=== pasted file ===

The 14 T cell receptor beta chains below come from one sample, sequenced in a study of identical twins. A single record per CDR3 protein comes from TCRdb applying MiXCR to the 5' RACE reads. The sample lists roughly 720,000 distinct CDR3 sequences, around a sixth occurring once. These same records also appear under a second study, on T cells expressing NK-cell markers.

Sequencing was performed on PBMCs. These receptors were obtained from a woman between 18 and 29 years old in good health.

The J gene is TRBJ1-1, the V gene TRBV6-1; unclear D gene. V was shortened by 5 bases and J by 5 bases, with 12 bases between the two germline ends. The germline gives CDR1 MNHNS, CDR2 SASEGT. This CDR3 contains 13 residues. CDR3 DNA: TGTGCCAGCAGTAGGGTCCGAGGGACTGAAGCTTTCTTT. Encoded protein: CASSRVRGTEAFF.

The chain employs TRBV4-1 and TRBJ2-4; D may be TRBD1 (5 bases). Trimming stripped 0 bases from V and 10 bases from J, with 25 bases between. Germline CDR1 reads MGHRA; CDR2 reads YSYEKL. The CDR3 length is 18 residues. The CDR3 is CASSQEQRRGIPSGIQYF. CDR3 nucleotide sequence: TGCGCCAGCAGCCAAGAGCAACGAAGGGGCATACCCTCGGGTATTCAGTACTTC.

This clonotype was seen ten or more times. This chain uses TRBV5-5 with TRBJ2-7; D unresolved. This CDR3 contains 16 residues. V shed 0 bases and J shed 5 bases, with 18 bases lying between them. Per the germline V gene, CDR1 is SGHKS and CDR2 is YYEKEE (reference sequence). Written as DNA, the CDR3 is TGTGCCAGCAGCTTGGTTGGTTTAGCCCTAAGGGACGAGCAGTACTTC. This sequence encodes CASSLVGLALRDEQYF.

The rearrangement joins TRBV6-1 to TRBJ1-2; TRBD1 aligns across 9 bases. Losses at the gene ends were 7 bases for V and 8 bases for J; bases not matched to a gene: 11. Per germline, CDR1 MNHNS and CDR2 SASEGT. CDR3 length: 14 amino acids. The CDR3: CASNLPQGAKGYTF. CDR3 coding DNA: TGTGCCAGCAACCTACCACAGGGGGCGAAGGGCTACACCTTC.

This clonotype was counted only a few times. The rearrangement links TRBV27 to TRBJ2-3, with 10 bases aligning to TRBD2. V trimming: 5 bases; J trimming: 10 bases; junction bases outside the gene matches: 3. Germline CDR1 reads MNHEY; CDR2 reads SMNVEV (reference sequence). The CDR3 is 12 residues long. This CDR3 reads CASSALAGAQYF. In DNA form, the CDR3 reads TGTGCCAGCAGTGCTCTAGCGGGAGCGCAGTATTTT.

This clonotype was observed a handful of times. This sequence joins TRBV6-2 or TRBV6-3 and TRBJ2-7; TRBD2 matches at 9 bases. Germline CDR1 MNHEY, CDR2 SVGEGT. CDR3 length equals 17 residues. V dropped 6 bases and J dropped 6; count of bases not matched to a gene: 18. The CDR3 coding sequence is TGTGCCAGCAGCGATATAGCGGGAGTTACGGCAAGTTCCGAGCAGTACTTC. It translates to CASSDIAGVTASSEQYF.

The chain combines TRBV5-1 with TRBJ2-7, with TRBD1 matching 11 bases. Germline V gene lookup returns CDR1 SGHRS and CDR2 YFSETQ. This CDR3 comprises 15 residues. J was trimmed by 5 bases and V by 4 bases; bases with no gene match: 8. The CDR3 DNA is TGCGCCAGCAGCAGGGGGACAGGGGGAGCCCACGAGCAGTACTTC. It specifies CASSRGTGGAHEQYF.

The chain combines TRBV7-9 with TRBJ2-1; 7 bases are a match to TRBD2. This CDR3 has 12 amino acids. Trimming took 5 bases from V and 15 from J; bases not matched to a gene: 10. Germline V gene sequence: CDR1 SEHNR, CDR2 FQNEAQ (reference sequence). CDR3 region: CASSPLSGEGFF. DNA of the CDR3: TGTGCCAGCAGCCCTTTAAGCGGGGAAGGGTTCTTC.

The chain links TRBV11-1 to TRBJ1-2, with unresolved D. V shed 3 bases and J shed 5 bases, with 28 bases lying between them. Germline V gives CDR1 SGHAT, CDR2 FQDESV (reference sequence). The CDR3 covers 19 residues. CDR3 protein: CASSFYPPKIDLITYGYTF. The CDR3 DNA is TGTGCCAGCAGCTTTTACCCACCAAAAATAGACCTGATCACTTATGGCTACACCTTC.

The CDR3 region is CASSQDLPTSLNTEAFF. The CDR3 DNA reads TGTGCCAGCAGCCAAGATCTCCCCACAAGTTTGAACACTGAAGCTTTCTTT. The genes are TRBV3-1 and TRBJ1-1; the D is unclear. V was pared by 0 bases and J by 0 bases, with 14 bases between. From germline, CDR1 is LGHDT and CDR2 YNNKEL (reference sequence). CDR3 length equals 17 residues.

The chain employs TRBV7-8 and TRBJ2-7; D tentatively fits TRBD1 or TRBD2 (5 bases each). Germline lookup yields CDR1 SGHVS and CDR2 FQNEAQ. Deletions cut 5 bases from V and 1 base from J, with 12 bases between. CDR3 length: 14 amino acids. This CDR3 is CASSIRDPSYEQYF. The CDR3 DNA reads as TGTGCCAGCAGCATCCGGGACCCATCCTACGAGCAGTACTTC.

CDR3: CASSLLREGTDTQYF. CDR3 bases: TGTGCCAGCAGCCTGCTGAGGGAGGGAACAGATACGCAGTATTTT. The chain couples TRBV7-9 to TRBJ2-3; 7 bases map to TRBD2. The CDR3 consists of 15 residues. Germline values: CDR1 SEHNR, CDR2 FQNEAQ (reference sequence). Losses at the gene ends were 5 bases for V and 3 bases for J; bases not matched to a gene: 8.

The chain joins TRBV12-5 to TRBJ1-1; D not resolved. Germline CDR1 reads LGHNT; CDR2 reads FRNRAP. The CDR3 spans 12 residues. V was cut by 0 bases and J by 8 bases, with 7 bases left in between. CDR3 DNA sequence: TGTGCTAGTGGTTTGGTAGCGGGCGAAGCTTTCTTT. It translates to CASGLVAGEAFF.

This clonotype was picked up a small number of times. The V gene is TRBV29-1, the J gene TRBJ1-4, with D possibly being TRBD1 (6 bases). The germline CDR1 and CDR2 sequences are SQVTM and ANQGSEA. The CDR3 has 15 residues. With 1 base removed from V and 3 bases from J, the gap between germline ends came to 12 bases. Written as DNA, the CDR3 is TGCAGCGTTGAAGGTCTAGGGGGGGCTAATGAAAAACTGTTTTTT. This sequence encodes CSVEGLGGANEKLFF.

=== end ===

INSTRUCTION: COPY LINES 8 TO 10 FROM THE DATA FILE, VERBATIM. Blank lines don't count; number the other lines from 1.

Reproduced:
This clonotype was observed a handful of times. This sequence joins TRBV6-2 or TRBV6-3 and TRBJ2-7; TRBD2 matches at 9 bases. Germline CDR1 MNHEY, CDR2 SVGEGT. CDR3 length equals 17 residues. V dropped 6 bases and J dropped 6; count of bases not matched to a gene: 18. The CDR3 coding sequence is TGTGCCAGCAGCGATATAGCGGGAGTTACGGCAAGTTCCGAGCAGTACTTC. It translates to CASSDIAGVTASSEQYF.

The chain combines TRBV5-1 with TRBJ2-7, with TRBD1 matching 11 bases. Germline V gene lookup returns CDR1 SGHRS and CDR2 YFSETQ. This CDR3 comprises 15 residues. J was trimmed by 5 bases and V by 4 bases; bases with no gene match: 8. The CDR3 DNA is TGCGCCAGCAGCAGGGGGACAGGGGGAGCCCACGAGCAGTACTTC. It specifies CASSRGTGGAHEQYF.

The chain combines TRBV7-9 with TRBJ2-1; 7 bases are a match to TRBD2. This CDR3 has 12 amino acids. Trimming took 5 bases from V and 15 from J; bases not matched to a gene: 10. Germline V gene sequence: CDR1 SEHNR, CDR2 FQNEAQ (reference sequence). CDR3 region: CASSPLSGEGFF. DNA of the CDR3: TGTGCCAGCAGCCCTTTAAGCGGGGAAGGGTTCTTC.